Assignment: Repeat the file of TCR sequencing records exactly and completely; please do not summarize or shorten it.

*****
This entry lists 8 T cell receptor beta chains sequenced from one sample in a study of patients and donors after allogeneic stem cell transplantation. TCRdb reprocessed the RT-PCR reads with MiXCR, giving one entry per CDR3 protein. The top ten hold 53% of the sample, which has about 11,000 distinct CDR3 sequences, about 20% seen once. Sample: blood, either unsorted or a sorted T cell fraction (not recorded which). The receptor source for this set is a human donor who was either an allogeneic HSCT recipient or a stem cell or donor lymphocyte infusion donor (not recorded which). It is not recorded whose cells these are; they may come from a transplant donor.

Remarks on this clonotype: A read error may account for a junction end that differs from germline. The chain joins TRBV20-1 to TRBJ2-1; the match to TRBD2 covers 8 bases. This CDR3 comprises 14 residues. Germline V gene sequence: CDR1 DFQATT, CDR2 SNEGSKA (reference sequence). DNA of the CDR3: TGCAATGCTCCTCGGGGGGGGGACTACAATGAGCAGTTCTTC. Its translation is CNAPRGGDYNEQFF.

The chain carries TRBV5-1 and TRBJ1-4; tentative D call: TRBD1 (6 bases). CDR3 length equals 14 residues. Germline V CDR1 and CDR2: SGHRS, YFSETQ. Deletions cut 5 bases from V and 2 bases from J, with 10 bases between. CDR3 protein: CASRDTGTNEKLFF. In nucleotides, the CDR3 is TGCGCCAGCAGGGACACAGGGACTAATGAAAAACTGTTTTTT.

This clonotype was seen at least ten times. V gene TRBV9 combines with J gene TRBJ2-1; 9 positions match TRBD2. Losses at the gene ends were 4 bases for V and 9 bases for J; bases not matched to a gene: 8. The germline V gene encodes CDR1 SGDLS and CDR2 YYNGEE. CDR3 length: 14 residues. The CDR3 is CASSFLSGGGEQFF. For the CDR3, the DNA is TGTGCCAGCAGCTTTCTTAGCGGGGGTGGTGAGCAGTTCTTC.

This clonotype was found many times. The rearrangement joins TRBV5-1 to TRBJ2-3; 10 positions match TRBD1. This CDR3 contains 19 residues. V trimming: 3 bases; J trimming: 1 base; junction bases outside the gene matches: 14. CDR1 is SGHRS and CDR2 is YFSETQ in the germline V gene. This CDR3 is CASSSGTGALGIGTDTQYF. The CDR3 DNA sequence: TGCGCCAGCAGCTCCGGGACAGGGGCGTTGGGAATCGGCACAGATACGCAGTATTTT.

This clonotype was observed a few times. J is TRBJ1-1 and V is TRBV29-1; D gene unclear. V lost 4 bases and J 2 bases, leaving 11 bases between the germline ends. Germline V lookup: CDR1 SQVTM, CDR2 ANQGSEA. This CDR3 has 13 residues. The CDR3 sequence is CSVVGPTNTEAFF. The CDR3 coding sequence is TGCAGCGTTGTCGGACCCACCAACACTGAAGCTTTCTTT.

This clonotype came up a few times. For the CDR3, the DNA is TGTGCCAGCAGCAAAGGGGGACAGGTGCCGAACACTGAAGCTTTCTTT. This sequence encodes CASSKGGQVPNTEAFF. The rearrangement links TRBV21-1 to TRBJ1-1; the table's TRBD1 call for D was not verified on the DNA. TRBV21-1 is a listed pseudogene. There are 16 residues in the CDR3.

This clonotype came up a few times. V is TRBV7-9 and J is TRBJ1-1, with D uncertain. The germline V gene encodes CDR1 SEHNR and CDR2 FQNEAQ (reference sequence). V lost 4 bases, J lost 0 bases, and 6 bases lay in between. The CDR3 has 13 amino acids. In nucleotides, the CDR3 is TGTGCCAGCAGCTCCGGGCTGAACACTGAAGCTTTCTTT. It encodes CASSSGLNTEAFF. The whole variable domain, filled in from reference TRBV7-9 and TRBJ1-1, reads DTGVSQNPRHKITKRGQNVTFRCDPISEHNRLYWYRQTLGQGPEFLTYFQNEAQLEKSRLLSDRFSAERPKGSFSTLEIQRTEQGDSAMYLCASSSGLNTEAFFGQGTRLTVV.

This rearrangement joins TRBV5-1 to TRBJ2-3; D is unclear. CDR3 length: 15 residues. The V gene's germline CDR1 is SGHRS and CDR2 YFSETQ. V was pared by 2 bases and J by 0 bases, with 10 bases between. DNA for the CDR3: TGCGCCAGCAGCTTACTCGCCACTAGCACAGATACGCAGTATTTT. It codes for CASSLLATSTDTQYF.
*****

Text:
This entry lists 8 T cell receptor beta chains sequenced from one sample in a study of patients and donors after allogeneic stem cell transplantation. TCRdb reprocessed the RT-PCR reads with MiXCR, giving one entry per CDR3 protein. The top ten hold 53% of the sample, which has about 11,000 distinct CDR3 sequences, about 20% seen once. Sample: blood, either unsorted or a sorted T cell fraction (not recorded which). The receptor source for this set is a human donor who was either an allogeneic HSCT recipient or a stem cell or donor lymphocyte infusion donor (not recorded which). It is not recorded whose cells these are; they may come from a transplant donor.

Remarks on this clonotype: A read error may account for a junction end that differs from germline. The chain joins TRBV20-1 to TRBJ2-1; the match to TRBD2 covers 8 bases. This CDR3 comprises 14 residues. Germline V gene sequence: CDR1 DFQATT, CDR2 SNEGSKA (reference sequence). DNA of the CDR3: TGCAATGCTCCTCGGGGGGGGGACTACAATGAGCAGTTCTTC. Its translation is CNAPRGGDYNEQFF.

The chain carries TRBV5-1 and TRBJ1-4; tentative D call: TRBD1 (6 bases). CDR3 length equals 14 residues. Germline V CDR1 and CDR2: SGHRS, YFSETQ. Deletions cut 5 bases from V and 2 bases from J, with 10 bases between. CDR3 protein: CASRDTGTNEKLFF. In nucleotides, the CDR3 is TGCGCCAGCAGGGACACAGGGACTAATGAAAAACTGTTTTTT.

This clonotype was seen at least ten times. V gene TRBV9 combines with J gene TRBJ2-1; 9 positions match TRBD2. Losses at the gene ends were 4 bases for V and 9 bases for J; bases not matched to a gene: 8. The germline V gene encodes CDR1 SGDLS and CDR2 YYNGEE. CDR3 length: 14 residues. The CDR3 is CASSFLSGGGEQFF. For the CDR3, the DNA is TGTGCCAGCAGCTTTCTTAGCGGGGGTGGTGAGCAGTTCTTC.

This clonotype was found many times. The rearrangement joins TRBV5-1 to TRBJ2-3; 10 positions match TRBD1. This CDR3 contains 19 residues. V trimming: 3 bases; J trimming: 1 base; junction bases outside the gene matches: 14. CDR1 is SGHRS and CDR2 is YFSETQ in the germline V gene. This CDR3 is CASSSGTGALGIGTDTQYF. The CDR3 DNA sequence: TGCGCCAGCAGCTCCGGGACAGGGGCGTTGGGAATCGGCACAGATACGCAGTATTTT.

This clonotype was observed a few times. J is TRBJ1-1 and V is TRBV29-1; D gene unclear. V lost 4 bases and J 2 bases, leaving 11 bases between the germline ends. Germline V lookup: CDR1 SQVTM, CDR2 ANQGSEA. This CDR3 has 13 residues. The CDR3 sequence is CSVVGPTNTEAFF. The CDR3 coding sequence is TGCAGCGTTGTCGGACCCACCAACACTGAAGCTTTCTTT.

This clonotype came up a few times. For the CDR3, the DNA is TGTGCCAGCAGCAAAGGGGGACAGGTGCCGAACACTGAAGCTTTCTTT. This sequence encodes CASSKGGQVPNTEAFF. The rearrangement links TRBV21-1 to TRBJ1-1; the table's TRBD1 call for D was not verified on the DNA. TRBV21-1 is a listed pseudogene. There are 16 residues in the CDR3.

This clonotype came up a few times. V is TRBV7-9 and J is TRBJ1-1, with D uncertain. The germline V gene encodes CDR1 SEHNR and CDR2 FQNEAQ (reference sequence). V lost 4 bases, J lost 0 bases, and 6 bases lay in between. The CDR3 has 13 amino acids. In nucleotides, the CDR3 is TGTGCCAGCAGCTCCGGGCTGAACACTGAAGCTTTCTTT. It encodes CASSSGLNTEAFF. The whole variable domain, filled in from reference TRBV7-9 and TRBJ1-1, reads DTGVSQNPRHKITKRGQNVTFRCDPISEHNRLYWYRQTLGQGPEFLTYFQNEAQLEKSRLLSDRFSAERPKGSFSTLEIQRTEQGDSAMYLCASSSGLNTEAFFGQGTRLTVV.

This rearrangement joins TRBV5-1 to TRBJ2-3; D is unclear. CDR3 length: 15 residues. The V gene's germline CDR1 is SGHRS and CDR2 YFSETQ. V was pared by 2 bases and J by 0 bases, with 10 bases between. DNA for the CDR3: TGCGCCAGCAGCTTACTCGCCACTAGCACAGATACGCAGTATTTT. It codes for CASSLLATSTDTQYF.